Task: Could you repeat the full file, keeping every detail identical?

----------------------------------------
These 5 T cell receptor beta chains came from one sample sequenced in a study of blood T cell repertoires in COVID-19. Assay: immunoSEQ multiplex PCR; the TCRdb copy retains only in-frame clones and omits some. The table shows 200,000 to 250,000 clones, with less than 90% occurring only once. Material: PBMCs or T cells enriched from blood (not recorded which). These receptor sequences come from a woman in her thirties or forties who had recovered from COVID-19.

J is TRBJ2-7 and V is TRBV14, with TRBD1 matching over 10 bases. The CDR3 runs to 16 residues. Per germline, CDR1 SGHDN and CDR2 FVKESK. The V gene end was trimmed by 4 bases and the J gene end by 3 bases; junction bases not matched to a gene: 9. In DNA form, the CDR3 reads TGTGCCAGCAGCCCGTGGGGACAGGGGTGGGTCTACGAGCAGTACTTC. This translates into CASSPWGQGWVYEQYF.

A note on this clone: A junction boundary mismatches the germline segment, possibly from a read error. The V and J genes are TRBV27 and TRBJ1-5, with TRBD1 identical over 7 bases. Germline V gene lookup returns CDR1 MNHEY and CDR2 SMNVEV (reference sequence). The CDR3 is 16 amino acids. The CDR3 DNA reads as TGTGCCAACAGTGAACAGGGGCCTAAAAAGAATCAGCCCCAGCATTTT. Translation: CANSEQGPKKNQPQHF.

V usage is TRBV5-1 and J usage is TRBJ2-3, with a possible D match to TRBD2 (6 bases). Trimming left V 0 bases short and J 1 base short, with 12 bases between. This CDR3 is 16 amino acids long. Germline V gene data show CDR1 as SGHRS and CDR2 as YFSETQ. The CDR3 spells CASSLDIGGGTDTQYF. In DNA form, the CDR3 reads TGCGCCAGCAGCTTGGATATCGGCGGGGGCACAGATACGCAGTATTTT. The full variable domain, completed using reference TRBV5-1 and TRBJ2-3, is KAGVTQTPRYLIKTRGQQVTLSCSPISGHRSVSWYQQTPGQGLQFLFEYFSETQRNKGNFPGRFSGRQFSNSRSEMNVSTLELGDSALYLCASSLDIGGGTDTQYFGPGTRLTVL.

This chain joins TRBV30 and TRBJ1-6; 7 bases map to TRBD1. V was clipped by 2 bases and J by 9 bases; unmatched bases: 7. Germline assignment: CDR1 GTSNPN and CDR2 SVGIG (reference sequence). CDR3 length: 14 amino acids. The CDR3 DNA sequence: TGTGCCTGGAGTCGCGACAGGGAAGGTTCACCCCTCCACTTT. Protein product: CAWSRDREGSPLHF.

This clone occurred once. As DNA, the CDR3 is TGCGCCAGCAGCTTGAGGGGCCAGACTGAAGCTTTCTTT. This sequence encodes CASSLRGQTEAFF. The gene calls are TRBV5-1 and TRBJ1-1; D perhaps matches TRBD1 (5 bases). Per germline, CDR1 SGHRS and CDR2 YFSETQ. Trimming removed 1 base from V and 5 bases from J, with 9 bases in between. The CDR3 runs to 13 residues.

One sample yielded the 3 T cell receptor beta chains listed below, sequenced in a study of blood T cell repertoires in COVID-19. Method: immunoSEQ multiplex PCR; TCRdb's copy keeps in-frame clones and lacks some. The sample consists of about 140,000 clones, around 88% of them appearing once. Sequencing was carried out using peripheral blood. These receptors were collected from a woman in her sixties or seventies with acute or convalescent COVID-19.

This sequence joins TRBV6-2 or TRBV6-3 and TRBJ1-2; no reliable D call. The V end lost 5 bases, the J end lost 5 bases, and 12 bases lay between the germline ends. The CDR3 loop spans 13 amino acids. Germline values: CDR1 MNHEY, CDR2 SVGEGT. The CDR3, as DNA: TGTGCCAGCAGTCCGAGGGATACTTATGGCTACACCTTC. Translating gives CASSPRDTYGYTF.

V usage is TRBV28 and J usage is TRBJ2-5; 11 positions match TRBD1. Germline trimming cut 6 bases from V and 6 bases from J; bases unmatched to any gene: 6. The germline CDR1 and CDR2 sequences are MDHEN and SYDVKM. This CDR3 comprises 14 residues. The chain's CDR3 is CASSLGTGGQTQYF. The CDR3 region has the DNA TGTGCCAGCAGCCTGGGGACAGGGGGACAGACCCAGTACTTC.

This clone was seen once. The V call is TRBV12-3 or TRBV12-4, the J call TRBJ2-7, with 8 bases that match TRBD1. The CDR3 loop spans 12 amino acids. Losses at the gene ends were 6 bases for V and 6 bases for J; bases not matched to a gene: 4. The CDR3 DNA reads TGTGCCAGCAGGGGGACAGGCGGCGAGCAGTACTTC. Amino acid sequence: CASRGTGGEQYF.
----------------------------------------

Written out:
These 5 T cell receptor beta chains came from one sample sequenced in a study of blood T cell repertoires in COVID-19. Assay: immunoSEQ multiplex PCR; the TCRdb copy retains only in-frame clones and omits some. The table shows 200,000 to 250,000 clones, with less than 90% occurring only once. Material: PBMCs or T cells enriched from blood (not recorded which). These receptor sequences come from a woman in her thirties or forties who had recovered from COVID-19.

J is TRBJ2-7 and V is TRBV14, with TRBD1 matching over 10 bases. The CDR3 runs to 16 residues. Per germline, CDR1 SGHDN and CDR2 FVKESK. The V gene end was trimmed by 4 bases and the J gene end by 3 bases; junction bases not matched to a gene: 9. In DNA form, the CDR3 reads TGTGCCAGCAGCCCGTGGGGACAGGGGTGGGTCTACGAGCAGTACTTC. This translates into CASSPWGQGWVYEQYF.

A note on this clone: A junction boundary mismatches the germline segment, possibly from a read error. The V and J genes are TRBV27 and TRBJ1-5, with TRBD1 identical over 7 bases. Germline V gene lookup returns CDR1 MNHEY and CDR2 SMNVEV (reference sequence). The CDR3 is 16 amino acids. The CDR3 DNA reads as TGTGCCAACAGTGAACAGGGGCCTAAAAAGAATCAGCCCCAGCATTTT. Translation: CANSEQGPKKNQPQHF.

V usage is TRBV5-1 and J usage is TRBJ2-3, with a possible D match to TRBD2 (6 bases). Trimming left V 0 bases short and J 1 base short, with 12 bases between. This CDR3 is 16 amino acids long. Germline V gene data show CDR1 as SGHRS and CDR2 as YFSETQ. The CDR3 spells CASSLDIGGGTDTQYF. In DNA form, the CDR3 reads TGCGCCAGCAGCTTGGATATCGGCGGGGGCACAGATACGCAGTATTTT. The full variable domain, completed using reference TRBV5-1 and TRBJ2-3, is KAGVTQTPRYLIKTRGQQVTLSCSPISGHRSVSWYQQTPGQGLQFLFEYFSETQRNKGNFPGRFSGRQFSNSRSEMNVSTLELGDSALYLCASSLDIGGGTDTQYFGPGTRLTVL.

This chain joins TRBV30 and TRBJ1-6; 7 bases map to TRBD1. V was clipped by 2 bases and J by 9 bases; unmatched bases: 7. Germline assignment: CDR1 GTSNPN and CDR2 SVGIG (reference sequence). CDR3 length: 14 amino acids. The CDR3 DNA sequence: TGTGCCTGGAGTCGCGACAGGGAAGGTTCACCCCTCCACTTT. Protein product: CAWSRDREGSPLHF.

This clone occurred once. As DNA, the CDR3 is TGCGCCAGCAGCTTGAGGGGCCAGACTGAAGCTTTCTTT. This sequence encodes CASSLRGQTEAFF. The gene calls are TRBV5-1 and TRBJ1-1; D perhaps matches TRBD1 (5 bases). Per germline, CDR1 SGHRS and CDR2 YFSETQ. Trimming removed 1 base from V and 5 bases from J, with 9 bases in between. The CDR3 runs to 13 residues.

One sample yielded the 3 T cell receptor beta chains listed below, sequenced in a study of blood T cell repertoires in COVID-19. Method: immunoSEQ multiplex PCR; TCRdb's copy keeps in-frame clones and lacks some. The sample consists of about 140,000 clones, around 88% of them appearing once. Sequencing was carried out using peripheral blood. These receptors were collected from a woman in her sixties or seventies with acute or convalescent COVID-19.

This sequence joins TRBV6-2 or TRBV6-3 and TRBJ1-2; no reliable D call. The V end lost 5 bases, the J end lost 5 bases, and 12 bases lay between the germline ends. The CDR3 loop spans 13 amino acids. Germline values: CDR1 MNHEY, CDR2 SVGEGT. The CDR3, as DNA: TGTGCCAGCAGTCCGAGGGATACTTATGGCTACACCTTC. Translating gives CASSPRDTYGYTF.

V usage is TRBV28 and J usage is TRBJ2-5; 11 positions match TRBD1. Germline trimming cut 6 bases from V and 6 bases from J; bases unmatched to any gene: 6. The germline CDR1 and CDR2 sequences are MDHEN and SYDVKM. This CDR3 comprises 14 residues. The chain's CDR3 is CASSLGTGGQTQYF. The CDR3 region has the DNA TGTGCCAGCAGCCTGGGGACAGGGGGACAGACCCAGTACTTC.

This clone was seen once. The V call is TRBV12-3 or TRBV12-4, the J call TRBJ2-7, with 8 bases that match TRBD1. The CDR3 loop spans 12 amino acids. Losses at the gene ends were 6 bases for V and 6 bases for J; bases not matched to a gene: 4. The CDR3 DNA reads TGTGCCAGCAGGGGGACAGGCGGCGAGCAGTACTTC. Amino acid sequence: CASRGTGGEQYF.